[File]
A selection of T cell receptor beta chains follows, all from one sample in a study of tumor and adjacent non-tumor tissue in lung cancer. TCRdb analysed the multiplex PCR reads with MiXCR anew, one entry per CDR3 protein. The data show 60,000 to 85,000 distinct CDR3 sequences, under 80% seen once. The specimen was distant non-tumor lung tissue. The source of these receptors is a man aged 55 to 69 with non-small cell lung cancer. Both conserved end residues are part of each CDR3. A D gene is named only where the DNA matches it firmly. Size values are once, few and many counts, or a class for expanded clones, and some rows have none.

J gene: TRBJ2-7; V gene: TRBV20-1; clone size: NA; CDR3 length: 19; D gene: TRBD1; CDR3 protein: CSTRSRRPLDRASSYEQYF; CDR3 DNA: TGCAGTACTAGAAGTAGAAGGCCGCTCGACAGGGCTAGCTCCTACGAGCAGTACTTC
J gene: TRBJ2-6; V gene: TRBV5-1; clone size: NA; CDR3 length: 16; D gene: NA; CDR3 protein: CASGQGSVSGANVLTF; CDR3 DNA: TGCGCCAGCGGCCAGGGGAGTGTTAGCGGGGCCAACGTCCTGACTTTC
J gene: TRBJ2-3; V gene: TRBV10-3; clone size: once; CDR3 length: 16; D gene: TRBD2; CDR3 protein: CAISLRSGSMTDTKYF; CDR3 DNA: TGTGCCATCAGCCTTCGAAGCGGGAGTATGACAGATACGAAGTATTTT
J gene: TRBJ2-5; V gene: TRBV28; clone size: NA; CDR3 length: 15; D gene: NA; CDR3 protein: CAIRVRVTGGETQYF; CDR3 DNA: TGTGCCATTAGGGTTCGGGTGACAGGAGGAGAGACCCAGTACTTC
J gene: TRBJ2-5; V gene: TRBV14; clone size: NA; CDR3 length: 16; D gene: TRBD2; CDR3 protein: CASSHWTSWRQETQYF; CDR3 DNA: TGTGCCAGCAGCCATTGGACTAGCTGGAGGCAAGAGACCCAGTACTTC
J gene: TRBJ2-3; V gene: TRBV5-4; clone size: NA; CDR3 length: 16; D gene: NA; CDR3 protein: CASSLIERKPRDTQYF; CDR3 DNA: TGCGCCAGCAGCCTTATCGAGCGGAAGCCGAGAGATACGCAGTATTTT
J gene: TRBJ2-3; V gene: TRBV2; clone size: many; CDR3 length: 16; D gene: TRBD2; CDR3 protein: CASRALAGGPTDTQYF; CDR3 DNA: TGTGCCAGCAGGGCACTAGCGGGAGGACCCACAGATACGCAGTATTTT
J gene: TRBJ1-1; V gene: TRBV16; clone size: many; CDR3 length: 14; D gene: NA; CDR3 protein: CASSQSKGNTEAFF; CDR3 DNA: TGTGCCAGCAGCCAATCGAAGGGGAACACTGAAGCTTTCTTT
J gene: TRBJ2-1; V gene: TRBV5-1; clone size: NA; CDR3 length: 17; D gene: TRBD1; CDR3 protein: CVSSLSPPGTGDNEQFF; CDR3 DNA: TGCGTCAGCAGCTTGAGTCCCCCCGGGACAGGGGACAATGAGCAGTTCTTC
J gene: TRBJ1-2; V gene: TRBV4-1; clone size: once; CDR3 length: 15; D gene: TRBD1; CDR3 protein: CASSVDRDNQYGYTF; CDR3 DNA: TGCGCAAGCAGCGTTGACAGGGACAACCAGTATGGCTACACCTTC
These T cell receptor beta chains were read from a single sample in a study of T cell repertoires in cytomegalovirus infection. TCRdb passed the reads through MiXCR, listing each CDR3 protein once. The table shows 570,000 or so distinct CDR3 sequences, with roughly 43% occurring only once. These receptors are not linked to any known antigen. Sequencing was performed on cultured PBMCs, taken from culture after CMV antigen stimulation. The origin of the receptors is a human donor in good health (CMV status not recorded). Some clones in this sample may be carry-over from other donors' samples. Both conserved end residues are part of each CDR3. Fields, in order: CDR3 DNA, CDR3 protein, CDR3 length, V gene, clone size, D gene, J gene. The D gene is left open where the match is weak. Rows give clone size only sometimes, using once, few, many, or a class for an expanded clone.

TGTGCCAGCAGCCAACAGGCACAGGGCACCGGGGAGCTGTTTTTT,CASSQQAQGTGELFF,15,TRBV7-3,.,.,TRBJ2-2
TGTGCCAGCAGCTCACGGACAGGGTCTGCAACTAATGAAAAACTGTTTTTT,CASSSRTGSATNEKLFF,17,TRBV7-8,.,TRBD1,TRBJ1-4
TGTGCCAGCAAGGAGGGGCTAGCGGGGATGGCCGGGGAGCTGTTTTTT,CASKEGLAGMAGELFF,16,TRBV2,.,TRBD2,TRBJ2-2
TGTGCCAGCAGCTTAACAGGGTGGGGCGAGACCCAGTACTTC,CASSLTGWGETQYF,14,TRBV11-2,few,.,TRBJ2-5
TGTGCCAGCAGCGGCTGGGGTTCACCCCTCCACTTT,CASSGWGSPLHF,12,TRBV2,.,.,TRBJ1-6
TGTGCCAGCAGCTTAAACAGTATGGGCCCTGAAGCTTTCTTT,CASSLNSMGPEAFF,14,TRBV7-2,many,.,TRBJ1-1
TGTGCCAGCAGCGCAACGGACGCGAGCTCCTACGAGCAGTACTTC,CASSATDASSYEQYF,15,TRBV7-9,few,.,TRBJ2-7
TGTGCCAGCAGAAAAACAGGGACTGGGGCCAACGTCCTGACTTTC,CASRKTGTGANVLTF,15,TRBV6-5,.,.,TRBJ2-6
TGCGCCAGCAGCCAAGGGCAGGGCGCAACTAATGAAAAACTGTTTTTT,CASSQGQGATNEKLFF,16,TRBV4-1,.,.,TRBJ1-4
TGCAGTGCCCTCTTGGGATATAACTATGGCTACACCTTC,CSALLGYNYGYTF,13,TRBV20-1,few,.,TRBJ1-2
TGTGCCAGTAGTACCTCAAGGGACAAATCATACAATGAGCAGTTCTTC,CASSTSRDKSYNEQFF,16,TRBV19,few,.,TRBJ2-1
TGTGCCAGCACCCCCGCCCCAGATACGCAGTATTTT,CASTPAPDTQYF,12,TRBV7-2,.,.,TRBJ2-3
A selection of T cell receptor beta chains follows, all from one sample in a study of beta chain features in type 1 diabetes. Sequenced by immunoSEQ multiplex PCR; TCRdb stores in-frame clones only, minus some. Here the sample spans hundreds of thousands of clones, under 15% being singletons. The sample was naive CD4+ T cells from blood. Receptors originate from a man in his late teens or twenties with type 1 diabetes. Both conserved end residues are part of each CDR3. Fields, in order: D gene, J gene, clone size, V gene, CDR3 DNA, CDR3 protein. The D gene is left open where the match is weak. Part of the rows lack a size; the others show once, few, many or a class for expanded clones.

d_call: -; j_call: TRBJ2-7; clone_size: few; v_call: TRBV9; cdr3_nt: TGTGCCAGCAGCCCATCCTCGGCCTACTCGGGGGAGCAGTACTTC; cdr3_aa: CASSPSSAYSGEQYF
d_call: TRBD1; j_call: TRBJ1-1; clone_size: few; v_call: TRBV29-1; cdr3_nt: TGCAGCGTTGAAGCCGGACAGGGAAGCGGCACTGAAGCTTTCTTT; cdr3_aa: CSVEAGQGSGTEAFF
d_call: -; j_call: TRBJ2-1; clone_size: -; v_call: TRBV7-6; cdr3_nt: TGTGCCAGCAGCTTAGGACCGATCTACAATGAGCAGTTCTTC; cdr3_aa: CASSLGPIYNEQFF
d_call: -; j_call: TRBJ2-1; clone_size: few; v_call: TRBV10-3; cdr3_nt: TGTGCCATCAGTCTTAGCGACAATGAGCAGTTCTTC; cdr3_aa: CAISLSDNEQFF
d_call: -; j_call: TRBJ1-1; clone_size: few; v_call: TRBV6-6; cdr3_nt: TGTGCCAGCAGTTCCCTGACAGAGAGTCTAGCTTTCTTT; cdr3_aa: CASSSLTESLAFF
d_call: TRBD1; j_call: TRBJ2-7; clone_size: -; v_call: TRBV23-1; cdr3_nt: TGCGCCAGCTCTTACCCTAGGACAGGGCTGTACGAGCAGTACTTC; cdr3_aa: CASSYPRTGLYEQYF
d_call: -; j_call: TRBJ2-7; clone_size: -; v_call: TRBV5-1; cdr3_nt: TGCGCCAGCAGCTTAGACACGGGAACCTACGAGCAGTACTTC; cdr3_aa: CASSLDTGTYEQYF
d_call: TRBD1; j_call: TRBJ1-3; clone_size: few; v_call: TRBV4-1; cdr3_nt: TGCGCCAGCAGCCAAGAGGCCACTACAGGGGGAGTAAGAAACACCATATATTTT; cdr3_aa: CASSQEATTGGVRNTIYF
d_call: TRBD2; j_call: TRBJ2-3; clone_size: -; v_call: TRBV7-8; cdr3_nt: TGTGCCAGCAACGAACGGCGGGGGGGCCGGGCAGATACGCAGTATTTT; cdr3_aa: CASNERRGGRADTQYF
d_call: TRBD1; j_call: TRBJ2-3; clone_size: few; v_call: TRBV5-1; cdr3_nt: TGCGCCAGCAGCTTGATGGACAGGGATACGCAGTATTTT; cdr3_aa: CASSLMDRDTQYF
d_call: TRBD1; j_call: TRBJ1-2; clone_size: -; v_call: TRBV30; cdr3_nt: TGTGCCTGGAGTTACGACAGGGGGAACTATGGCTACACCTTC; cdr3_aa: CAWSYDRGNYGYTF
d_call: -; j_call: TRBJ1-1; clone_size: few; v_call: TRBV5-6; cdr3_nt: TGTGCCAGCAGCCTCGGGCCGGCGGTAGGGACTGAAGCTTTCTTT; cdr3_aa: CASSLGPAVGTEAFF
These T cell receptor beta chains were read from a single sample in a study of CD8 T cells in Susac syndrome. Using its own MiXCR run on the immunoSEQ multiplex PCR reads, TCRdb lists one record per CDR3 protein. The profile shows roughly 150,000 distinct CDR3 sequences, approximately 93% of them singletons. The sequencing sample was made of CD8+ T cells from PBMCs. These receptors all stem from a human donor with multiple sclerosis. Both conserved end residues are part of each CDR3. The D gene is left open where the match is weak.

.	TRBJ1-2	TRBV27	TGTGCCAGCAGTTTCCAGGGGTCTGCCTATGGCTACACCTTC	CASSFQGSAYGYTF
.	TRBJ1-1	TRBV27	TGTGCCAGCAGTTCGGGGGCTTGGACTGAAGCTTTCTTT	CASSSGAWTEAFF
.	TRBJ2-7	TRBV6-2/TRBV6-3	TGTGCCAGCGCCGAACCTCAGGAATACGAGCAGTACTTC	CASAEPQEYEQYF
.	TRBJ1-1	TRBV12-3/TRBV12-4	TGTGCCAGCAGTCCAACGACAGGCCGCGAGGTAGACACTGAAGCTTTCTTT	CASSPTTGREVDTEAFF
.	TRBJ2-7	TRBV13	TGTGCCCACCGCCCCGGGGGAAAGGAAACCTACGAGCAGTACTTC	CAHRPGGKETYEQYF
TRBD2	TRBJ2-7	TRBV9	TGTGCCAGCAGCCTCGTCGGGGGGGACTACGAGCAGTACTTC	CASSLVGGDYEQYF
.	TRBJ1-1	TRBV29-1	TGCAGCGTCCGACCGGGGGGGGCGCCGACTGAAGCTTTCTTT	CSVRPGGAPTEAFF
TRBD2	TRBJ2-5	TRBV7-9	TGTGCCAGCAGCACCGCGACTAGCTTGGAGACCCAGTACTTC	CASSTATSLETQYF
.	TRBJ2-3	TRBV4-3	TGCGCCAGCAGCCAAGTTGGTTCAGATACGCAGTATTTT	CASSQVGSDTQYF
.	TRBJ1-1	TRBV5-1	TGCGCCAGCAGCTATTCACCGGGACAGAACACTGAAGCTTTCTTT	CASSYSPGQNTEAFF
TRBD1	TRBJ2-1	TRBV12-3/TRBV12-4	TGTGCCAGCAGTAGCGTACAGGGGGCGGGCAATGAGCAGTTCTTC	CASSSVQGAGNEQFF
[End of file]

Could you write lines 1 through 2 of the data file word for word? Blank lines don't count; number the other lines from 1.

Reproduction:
A selection of T cell receptor beta chains follows, all from one sample in a study of tumor and adjacent non-tumor tissue in lung cancer. TCRdb analysed the multiplex PCR reads with MiXCR anew, one entry per CDR3 protein. The data show 60,000 to 85,000 distinct CDR3 sequences, under 80% seen once. The specimen was distant non-tumor lung tissue. The source of these receptors is a man aged 55 to 69 with non-small cell lung cancer. Both conserved end residues are part of each CDR3. A D gene is named only where the DNA matches it firmly. Size values are once, few and many counts, or a class for expanded clones, and some rows have none.

J gene: TRBJ2-7; V gene: TRBV20-1; clone size: NA; CDR3 length: 19; D gene: TRBD1; CDR3 protein: CSTRSRRPLDRASSYEQYF; CDR3 DNA: TGCAGTACTAGAAGTAGAAGGCCGCTCGACAGGGCTAGCTCCTACGAGCAGTACTTC